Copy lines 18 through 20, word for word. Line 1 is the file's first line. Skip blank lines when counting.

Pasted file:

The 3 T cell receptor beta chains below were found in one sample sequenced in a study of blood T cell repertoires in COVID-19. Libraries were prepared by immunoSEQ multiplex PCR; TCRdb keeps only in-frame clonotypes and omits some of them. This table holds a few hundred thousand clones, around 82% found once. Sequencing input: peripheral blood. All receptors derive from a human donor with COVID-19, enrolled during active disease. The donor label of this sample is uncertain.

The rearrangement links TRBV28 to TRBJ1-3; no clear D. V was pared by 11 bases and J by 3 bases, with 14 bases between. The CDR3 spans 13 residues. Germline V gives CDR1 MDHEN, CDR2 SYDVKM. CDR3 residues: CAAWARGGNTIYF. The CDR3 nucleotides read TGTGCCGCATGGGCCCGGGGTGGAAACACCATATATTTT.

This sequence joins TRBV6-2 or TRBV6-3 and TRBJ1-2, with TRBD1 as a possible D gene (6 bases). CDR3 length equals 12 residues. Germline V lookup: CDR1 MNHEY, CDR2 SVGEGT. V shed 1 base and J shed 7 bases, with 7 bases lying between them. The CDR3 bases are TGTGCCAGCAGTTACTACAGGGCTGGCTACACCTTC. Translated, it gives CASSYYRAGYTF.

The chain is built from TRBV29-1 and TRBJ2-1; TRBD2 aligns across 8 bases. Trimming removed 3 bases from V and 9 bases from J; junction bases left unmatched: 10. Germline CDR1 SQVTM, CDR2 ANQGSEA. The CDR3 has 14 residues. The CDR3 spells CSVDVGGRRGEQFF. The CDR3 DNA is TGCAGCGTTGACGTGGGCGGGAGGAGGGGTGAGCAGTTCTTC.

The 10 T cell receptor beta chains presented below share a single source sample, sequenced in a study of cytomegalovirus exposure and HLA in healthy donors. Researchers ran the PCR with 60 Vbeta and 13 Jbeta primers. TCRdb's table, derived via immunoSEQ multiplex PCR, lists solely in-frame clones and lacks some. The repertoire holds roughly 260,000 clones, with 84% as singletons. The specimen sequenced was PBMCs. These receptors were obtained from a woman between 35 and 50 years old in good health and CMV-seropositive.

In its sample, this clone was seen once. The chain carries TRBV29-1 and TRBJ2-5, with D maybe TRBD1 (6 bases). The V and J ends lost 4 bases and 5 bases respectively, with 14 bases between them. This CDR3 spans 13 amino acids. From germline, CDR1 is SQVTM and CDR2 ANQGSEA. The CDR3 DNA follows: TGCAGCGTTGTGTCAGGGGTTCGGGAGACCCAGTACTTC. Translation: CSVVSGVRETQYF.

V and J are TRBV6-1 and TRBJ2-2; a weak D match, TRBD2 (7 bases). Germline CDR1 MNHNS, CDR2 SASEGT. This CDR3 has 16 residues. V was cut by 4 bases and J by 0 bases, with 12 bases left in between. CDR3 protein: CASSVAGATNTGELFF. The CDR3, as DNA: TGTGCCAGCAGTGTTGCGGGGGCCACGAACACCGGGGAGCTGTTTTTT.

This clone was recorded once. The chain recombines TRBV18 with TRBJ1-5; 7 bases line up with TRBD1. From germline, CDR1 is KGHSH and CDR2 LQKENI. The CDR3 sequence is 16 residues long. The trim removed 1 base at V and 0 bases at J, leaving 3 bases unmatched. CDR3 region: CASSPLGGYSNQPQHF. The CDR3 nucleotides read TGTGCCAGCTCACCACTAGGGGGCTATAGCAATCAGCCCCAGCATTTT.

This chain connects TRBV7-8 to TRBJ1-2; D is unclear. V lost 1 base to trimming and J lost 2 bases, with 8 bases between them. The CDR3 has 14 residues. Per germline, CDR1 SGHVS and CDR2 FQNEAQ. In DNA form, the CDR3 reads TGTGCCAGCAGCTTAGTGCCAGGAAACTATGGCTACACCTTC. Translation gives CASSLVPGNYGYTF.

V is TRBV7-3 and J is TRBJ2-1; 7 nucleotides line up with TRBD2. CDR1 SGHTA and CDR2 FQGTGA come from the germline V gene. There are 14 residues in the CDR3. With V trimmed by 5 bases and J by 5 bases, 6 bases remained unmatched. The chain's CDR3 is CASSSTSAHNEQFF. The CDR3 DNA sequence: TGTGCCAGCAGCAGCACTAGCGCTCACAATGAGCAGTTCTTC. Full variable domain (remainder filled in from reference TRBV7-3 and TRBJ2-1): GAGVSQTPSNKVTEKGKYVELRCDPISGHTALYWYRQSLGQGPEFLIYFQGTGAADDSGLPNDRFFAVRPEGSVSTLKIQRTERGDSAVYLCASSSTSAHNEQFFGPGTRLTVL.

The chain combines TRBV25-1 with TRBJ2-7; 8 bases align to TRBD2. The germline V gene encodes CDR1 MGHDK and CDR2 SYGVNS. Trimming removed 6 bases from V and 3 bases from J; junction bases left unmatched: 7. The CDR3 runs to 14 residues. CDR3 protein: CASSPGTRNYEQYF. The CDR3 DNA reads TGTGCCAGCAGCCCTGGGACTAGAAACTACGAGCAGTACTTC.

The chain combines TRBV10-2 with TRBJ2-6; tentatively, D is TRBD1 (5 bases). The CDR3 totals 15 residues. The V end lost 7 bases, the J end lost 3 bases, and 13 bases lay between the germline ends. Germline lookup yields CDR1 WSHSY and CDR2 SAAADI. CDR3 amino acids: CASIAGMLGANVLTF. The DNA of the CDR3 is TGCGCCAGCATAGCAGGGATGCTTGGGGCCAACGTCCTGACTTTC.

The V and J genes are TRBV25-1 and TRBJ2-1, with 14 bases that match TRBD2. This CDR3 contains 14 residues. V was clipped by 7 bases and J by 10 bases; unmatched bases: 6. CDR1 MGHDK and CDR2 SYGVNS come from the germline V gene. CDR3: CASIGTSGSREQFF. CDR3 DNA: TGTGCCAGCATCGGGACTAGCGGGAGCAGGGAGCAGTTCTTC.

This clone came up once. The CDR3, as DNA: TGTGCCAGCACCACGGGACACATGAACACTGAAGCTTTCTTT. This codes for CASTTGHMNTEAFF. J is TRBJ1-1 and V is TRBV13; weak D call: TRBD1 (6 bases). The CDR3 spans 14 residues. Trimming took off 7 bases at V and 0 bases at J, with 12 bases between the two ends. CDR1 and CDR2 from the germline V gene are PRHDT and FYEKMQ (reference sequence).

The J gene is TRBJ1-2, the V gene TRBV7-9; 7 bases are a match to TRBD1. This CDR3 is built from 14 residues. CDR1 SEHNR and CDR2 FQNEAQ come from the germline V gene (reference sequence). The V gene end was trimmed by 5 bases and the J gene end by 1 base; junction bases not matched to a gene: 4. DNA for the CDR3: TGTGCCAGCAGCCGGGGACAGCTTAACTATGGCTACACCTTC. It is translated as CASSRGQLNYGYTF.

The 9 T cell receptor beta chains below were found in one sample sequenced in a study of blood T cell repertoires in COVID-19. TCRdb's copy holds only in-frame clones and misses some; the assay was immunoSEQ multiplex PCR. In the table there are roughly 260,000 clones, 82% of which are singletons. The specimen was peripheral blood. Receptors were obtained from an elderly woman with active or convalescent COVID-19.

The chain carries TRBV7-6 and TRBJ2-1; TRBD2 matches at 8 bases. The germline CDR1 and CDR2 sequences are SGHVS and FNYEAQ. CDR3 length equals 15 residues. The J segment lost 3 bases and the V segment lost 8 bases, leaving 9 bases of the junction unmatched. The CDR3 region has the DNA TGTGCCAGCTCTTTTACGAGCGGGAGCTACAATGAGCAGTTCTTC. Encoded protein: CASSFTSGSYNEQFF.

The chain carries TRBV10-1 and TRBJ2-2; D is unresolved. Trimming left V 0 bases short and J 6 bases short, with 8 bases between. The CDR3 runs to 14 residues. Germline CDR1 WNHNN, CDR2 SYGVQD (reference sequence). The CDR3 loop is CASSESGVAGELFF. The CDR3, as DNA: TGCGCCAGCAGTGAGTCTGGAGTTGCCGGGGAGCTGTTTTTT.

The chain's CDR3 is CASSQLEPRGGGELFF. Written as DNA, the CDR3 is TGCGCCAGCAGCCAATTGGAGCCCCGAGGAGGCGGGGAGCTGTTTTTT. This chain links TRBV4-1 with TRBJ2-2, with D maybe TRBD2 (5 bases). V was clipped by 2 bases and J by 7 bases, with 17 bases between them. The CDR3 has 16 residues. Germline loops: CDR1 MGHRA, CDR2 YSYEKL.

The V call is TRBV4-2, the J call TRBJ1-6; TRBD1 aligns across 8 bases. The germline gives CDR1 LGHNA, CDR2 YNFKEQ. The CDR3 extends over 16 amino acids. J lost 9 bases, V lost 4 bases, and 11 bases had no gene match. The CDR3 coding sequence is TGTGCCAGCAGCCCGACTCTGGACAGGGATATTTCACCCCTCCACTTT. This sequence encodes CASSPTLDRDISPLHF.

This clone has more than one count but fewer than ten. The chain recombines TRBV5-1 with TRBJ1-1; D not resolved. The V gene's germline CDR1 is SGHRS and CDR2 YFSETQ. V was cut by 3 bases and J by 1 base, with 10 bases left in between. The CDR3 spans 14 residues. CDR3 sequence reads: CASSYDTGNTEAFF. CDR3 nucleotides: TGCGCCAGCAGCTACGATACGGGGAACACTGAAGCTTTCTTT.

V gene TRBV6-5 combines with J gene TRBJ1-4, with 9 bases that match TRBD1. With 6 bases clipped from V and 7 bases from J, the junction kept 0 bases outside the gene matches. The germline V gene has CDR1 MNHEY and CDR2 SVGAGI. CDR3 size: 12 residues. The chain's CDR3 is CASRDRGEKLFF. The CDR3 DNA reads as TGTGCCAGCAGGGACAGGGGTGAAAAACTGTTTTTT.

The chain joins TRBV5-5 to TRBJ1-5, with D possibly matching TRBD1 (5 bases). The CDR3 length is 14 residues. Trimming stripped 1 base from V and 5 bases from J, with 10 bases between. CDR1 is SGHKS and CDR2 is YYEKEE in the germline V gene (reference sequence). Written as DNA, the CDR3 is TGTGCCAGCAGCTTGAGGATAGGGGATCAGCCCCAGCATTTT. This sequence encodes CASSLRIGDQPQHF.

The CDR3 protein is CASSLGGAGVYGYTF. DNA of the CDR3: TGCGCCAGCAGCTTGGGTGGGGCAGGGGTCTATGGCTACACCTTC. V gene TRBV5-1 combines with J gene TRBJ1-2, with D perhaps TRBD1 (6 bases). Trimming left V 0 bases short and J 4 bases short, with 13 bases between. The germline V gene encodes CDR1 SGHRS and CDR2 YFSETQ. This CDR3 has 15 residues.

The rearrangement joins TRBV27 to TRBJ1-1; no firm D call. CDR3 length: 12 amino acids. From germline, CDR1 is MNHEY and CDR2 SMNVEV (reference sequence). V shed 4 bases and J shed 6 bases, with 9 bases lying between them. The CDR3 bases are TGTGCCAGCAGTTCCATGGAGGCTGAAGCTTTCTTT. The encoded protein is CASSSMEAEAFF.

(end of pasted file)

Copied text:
The chain carries TRBV10-1 and TRBJ2-2; D is unresolved. Trimming left V 0 bases short and J 6 bases short, with 8 bases between. The CDR3 runs to 14 residues. Germline CDR1 WNHNN, CDR2 SYGVQD (reference sequence). The CDR3 loop is CASSESGVAGELFF. The CDR3, as DNA: TGCGCCAGCAGTGAGTCTGGAGTTGCCGGGGAGCTGTTTTTT.

The chain's CDR3 is CASSQLEPRGGGELFF. Written as DNA, the CDR3 is TGCGCCAGCAGCCAATTGGAGCCCCGAGGAGGCGGGGAGCTGTTTTTT. This chain links TRBV4-1 with TRBJ2-2, with D maybe TRBD2 (5 bases). V was clipped by 2 bases and J by 7 bases, with 17 bases between them. The CDR3 has 16 residues. Germline loops: CDR1 MGHRA, CDR2 YSYEKL.

The V call is TRBV4-2, the J call TRBJ1-6; TRBD1 aligns across 8 bases. The germline gives CDR1 LGHNA, CDR2 YNFKEQ. The CDR3 extends over 16 amino acids. J lost 9 bases, V lost 4 bases, and 11 bases had no gene match. The CDR3 coding sequence is TGTGCCAGCAGCCCGACTCTGGACAGGGATATTTCACCCCTCCACTTT. This sequence encodes CASSPTLDRDISPLHF.